It's Sunday, and I'm perched on my stool in the shop just having exchanged a flurry of instant messages with my brother. They were mostly single-word exchanges:
Me: Gracias namiento
Him: Bertoli. Picolina.
*20 second pause*
Me: I WIN!
Such a pointless exchange is possible because unlike yesterday, with its welcome parade of customers, today is 49er game day and no one is interested in me or, more importantly, my beautiful toys. I content myself with smiling at people as they rush by in their 49er jerseys, caps, hoodies and, I assume, socks and underwear on their way, I'm guessing, to the party at their neighbor's house. I won't watch the game, but I'll be able to hear quite succinctly the blood-curdling screams, gasps, groans, and cheers from the small deli across the street. In this way I'll be able to deduce who is winning.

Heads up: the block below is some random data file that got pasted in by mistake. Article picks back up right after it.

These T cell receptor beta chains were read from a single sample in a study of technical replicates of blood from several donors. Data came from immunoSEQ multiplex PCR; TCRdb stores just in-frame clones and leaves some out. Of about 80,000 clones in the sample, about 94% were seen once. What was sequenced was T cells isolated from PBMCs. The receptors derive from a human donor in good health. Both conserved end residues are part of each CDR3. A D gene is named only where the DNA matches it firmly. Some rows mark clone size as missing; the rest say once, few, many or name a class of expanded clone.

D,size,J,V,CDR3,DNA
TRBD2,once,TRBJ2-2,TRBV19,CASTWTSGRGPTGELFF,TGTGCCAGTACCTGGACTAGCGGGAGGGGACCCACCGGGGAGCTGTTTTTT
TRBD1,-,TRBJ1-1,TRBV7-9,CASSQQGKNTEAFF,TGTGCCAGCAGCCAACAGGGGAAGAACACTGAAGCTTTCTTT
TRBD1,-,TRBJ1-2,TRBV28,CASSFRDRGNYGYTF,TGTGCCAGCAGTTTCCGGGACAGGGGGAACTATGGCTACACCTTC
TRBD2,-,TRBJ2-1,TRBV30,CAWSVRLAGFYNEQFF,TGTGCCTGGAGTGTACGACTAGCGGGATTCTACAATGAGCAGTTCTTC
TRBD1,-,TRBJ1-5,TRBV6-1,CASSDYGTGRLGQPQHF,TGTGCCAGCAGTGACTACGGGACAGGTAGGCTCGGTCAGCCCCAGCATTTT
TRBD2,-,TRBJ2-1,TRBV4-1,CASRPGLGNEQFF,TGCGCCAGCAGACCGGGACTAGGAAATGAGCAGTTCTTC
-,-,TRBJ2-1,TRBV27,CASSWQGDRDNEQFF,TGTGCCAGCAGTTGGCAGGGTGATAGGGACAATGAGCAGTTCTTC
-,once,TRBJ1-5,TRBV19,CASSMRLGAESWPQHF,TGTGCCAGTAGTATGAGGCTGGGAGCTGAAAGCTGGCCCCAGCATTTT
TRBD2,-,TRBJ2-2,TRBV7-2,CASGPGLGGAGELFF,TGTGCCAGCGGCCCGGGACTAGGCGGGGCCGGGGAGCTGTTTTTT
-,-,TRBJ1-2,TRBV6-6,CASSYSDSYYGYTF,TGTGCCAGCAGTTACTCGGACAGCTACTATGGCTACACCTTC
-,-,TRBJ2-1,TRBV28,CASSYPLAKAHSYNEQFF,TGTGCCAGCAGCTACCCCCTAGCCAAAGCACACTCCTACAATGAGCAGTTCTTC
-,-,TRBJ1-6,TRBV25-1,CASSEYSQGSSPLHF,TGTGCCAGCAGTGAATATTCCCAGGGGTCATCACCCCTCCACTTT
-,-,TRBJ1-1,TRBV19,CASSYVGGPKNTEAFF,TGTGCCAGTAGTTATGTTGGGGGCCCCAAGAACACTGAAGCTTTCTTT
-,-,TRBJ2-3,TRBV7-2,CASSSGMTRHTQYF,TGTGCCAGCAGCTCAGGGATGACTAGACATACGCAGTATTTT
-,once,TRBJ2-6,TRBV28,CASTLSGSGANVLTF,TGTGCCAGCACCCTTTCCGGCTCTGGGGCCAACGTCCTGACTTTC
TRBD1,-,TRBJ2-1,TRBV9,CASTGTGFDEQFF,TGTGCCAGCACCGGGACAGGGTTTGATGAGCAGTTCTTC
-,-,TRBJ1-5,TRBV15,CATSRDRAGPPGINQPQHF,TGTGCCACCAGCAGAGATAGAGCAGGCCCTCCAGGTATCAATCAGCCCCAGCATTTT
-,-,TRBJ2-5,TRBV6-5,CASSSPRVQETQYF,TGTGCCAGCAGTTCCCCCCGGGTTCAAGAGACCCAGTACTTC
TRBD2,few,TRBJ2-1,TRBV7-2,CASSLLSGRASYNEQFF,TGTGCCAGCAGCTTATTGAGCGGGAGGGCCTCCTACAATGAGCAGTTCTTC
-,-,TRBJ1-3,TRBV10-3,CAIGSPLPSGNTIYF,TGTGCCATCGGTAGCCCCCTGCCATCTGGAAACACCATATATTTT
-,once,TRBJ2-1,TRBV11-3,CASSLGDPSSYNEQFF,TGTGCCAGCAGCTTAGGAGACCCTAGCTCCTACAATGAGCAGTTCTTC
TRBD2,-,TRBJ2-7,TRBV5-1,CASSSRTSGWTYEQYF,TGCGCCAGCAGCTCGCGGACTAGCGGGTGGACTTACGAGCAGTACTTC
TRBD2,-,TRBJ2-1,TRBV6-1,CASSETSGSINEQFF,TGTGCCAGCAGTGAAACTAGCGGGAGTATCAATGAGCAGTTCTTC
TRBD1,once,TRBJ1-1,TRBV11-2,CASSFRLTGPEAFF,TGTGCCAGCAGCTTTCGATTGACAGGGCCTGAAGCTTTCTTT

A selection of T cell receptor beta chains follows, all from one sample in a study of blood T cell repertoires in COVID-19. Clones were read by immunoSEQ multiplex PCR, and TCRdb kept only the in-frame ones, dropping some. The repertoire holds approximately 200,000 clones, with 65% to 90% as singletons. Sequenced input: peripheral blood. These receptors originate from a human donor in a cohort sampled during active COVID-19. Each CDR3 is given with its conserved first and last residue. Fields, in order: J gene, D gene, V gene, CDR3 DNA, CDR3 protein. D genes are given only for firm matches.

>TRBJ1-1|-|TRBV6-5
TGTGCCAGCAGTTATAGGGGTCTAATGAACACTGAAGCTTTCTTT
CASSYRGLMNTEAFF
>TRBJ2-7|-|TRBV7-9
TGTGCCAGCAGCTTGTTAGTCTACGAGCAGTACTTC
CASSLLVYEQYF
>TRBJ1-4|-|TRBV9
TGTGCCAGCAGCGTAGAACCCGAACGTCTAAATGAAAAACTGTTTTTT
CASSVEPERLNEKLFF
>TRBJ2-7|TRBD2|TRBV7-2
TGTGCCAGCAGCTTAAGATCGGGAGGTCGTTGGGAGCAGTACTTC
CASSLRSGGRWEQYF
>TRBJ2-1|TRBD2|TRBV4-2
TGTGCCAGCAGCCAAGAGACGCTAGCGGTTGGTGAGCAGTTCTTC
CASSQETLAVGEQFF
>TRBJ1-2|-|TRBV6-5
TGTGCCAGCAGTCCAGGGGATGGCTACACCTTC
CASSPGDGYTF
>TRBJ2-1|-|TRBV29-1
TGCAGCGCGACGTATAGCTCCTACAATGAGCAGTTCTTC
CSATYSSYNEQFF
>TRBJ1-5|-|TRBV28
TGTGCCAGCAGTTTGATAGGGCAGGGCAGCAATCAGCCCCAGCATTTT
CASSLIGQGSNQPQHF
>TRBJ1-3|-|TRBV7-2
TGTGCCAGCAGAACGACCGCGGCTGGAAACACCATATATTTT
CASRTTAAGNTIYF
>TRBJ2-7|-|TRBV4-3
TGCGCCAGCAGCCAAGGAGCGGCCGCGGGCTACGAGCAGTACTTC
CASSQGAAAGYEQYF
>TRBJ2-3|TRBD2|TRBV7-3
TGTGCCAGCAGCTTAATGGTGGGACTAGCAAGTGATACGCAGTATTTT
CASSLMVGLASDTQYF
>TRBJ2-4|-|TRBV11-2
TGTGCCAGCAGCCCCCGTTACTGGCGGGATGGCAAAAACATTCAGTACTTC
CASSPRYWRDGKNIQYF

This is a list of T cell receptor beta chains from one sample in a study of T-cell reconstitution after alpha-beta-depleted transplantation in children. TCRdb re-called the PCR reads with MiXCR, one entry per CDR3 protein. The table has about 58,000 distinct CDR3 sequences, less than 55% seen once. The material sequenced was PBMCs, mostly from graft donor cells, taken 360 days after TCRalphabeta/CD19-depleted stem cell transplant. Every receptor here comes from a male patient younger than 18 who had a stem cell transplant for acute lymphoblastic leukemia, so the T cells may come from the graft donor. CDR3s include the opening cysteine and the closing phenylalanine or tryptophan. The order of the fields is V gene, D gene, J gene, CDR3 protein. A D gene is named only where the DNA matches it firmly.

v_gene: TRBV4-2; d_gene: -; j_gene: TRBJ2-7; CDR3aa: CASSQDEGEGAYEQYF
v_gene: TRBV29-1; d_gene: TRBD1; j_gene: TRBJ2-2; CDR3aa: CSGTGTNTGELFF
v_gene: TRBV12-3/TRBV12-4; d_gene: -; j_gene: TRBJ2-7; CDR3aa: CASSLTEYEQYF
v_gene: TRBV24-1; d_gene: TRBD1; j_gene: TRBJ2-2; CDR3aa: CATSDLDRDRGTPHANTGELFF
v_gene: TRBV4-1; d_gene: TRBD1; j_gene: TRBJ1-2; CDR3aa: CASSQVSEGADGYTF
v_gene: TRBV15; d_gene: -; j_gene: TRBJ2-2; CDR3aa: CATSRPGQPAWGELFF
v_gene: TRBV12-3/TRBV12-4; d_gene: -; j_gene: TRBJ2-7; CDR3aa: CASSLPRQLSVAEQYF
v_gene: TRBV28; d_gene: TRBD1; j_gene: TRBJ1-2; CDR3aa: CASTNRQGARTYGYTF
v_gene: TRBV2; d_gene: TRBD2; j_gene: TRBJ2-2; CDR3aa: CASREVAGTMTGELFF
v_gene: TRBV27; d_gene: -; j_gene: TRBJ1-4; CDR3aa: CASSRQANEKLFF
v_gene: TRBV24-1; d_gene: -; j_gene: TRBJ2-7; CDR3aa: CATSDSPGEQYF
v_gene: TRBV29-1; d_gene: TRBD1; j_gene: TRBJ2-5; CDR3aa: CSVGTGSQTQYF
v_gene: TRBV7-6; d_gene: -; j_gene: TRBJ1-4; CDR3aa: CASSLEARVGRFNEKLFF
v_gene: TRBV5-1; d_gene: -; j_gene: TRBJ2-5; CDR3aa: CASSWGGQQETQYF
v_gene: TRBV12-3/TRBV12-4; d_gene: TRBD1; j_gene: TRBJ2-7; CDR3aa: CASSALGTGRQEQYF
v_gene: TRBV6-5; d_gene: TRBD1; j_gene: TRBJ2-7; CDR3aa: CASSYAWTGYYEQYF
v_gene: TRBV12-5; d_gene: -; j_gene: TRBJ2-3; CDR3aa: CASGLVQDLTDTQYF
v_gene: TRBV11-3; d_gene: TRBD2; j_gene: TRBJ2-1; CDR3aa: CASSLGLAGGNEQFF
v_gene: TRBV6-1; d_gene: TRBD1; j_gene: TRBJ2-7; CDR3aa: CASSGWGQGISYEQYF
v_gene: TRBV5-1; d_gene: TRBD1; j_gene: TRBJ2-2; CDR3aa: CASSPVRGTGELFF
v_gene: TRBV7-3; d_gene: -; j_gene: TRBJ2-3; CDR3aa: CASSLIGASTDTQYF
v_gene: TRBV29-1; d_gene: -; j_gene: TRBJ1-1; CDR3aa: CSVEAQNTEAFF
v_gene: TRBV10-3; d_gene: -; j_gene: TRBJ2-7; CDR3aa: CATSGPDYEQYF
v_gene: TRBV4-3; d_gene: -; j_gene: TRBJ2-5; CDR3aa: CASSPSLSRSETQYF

I will work a little bit on an essay that I'm writing, and I won't feel guilty. I'll sweep the floor again, dust the tables, re-arrange the German furniture in the Maine-made dollhouse. When, by a small retail miracle, someone does walk in, we will each be bewildered that the other is not watching the game.
Maybe it will be the small old woman who frequently stands outside and smiles at me through the window. Sometimes she comes in, clutching her purse close to her body. She's always in a pink cardigan and elastic-waist gabardine pants, her hair silver and close-cropped. She told me once that she lives in the senior home on El Camino and likes to take walks. Her daughter and grand-daughter live in nearby Hillsborough, but I have never seen them; she's always alone. She moved here from Michigan, she says, after her husband passed away. I think I'm part of a promise she's made to herself to talk to someone, sometimes.
She told me her name, but I can't remember what it is.